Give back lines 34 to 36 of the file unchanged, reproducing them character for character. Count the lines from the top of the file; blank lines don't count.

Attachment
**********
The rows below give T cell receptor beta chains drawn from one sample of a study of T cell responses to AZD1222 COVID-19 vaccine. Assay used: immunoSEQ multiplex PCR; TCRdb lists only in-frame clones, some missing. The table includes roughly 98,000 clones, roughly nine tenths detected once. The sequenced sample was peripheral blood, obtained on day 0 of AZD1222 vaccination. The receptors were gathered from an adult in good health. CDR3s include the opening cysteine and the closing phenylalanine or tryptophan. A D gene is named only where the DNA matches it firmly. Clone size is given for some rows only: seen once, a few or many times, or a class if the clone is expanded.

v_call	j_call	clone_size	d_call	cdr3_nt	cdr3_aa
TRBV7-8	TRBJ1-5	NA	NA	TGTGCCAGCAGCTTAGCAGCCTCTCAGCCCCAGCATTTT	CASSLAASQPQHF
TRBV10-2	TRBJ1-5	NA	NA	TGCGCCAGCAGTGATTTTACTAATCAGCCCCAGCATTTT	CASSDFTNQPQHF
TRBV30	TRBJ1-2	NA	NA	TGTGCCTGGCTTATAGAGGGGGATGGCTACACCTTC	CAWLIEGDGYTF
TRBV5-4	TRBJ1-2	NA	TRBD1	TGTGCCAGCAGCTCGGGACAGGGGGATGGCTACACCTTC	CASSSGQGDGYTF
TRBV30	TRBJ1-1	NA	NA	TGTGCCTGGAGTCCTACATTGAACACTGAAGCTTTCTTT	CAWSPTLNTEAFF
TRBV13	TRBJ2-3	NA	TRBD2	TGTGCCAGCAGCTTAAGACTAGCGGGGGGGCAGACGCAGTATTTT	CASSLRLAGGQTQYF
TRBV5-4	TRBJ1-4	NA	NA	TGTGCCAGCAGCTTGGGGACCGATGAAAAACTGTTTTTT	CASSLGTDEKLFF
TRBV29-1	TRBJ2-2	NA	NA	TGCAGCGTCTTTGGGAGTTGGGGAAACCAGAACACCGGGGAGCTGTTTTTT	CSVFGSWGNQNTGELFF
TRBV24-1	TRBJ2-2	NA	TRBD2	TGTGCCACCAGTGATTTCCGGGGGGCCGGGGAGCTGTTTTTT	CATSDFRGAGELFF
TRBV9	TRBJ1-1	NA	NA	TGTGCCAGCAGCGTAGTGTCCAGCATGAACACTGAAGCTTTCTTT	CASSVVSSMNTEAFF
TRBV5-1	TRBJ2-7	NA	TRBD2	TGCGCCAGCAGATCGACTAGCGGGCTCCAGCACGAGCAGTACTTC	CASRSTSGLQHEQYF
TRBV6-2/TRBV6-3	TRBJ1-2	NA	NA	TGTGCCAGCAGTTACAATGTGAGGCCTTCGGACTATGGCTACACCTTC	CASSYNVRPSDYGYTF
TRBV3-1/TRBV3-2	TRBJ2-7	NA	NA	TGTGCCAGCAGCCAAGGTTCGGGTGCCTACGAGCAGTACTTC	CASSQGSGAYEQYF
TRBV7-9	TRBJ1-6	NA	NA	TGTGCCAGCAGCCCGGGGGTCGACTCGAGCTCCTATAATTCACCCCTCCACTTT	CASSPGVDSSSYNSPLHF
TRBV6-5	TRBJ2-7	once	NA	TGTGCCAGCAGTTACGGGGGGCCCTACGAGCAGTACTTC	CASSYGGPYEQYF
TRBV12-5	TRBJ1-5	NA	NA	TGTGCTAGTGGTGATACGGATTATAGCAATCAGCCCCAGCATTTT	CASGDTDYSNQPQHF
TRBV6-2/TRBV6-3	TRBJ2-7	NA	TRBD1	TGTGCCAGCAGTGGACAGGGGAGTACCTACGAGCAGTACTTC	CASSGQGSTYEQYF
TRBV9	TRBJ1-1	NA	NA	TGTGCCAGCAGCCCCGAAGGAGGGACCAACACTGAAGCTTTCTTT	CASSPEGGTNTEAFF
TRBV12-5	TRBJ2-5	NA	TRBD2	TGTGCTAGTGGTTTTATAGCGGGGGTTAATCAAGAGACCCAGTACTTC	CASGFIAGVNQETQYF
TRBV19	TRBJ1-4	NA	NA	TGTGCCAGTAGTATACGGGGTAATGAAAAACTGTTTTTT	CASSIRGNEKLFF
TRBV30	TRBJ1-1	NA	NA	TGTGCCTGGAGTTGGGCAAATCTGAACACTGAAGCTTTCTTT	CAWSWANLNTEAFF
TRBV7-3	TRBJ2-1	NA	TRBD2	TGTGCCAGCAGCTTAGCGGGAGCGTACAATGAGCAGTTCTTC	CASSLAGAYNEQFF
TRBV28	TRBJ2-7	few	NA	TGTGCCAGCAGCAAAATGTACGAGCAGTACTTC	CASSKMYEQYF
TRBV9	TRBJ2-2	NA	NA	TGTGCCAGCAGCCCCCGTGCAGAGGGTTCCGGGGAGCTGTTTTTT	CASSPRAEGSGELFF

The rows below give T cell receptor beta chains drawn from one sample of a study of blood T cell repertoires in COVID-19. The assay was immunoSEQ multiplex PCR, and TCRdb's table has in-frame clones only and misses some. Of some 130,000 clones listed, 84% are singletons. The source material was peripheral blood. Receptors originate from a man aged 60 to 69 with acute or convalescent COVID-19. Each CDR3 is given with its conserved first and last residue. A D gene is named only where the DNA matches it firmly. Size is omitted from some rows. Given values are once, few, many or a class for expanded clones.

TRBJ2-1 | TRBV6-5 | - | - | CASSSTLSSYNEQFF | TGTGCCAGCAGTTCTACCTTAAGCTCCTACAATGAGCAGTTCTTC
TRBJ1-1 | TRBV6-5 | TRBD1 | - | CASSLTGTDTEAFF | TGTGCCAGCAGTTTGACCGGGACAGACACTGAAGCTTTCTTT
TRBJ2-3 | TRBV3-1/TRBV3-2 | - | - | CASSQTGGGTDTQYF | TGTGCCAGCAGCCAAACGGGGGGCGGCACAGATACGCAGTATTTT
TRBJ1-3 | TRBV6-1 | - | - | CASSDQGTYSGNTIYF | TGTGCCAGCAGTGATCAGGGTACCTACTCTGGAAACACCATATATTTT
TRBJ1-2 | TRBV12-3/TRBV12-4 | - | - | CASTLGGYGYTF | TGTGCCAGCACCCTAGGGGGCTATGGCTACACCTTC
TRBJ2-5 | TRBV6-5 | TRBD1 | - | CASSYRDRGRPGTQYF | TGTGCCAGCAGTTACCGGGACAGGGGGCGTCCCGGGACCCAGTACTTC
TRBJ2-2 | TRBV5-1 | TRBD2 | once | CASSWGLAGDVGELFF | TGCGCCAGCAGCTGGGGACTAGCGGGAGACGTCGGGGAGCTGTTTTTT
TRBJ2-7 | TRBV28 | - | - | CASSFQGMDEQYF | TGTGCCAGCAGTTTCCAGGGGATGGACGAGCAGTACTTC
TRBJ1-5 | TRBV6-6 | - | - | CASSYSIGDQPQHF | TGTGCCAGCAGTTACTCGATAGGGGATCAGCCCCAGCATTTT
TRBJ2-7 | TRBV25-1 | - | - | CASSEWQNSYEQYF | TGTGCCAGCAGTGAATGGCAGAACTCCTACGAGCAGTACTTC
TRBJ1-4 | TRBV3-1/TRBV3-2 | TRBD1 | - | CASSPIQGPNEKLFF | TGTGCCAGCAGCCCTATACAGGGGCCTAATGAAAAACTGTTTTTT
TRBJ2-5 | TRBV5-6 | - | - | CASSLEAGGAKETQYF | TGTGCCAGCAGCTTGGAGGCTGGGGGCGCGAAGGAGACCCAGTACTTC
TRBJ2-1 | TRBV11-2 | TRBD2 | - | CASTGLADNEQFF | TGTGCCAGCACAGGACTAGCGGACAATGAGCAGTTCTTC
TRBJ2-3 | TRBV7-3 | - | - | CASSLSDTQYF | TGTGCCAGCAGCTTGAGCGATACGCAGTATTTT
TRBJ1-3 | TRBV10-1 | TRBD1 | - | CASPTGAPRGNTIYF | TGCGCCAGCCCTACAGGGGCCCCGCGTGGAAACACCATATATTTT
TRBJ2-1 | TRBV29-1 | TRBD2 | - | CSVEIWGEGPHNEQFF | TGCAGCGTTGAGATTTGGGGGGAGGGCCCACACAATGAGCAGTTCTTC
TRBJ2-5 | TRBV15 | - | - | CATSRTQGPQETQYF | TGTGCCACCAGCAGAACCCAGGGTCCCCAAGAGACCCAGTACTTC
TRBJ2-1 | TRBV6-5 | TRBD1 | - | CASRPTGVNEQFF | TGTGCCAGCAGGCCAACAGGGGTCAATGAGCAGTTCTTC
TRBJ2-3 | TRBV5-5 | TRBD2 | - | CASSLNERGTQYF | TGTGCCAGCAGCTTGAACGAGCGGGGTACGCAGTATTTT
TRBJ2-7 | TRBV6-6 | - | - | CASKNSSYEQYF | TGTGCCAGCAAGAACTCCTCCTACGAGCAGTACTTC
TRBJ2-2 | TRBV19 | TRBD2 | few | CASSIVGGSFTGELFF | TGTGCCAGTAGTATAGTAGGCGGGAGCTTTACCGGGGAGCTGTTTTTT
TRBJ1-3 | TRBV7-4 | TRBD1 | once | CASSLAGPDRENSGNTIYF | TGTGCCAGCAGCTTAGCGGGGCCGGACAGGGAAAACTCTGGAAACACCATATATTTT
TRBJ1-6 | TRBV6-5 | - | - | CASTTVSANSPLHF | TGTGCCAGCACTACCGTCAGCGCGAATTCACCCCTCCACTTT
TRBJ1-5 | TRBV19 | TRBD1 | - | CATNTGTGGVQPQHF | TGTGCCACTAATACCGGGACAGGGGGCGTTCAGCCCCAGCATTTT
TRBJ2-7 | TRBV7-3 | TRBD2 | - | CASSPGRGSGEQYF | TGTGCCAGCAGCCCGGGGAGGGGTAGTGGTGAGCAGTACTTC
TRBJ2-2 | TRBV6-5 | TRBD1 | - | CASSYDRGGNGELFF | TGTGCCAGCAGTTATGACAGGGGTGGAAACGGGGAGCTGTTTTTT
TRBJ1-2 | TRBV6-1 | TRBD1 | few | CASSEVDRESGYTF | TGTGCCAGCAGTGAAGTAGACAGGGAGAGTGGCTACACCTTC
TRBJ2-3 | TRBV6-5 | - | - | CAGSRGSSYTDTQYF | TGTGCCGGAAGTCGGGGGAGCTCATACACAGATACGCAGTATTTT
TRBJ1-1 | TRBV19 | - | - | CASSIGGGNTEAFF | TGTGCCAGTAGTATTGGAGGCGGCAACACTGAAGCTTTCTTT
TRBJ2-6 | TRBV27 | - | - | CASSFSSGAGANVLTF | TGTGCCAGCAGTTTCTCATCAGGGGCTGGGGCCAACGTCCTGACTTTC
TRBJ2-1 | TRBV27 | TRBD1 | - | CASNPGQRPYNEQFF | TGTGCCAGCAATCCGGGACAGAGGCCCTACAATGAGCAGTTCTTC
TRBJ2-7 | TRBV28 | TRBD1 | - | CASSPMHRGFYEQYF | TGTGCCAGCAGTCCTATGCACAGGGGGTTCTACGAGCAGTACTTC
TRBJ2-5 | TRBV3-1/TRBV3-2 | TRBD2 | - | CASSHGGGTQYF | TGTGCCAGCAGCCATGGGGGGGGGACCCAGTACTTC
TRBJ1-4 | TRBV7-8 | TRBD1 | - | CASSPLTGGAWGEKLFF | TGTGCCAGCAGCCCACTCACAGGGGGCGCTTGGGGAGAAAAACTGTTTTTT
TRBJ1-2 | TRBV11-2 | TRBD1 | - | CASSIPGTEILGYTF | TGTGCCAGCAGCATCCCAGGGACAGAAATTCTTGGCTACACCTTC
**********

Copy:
TRBJ2-2 | TRBV5-1 | TRBD2 | once | CASSWGLAGDVGELFF | TGCGCCAGCAGCTGGGGACTAGCGGGAGACGTCGGGGAGCTGTTTTTT
TRBJ2-7 | TRBV28 | - | - | CASSFQGMDEQYF | TGTGCCAGCAGTTTCCAGGGGATGGACGAGCAGTACTTC
TRBJ1-5 | TRBV6-6 | - | - | CASSYSIGDQPQHF | TGTGCCAGCAGTTACTCGATAGGGGATCAGCCCCAGCATTTT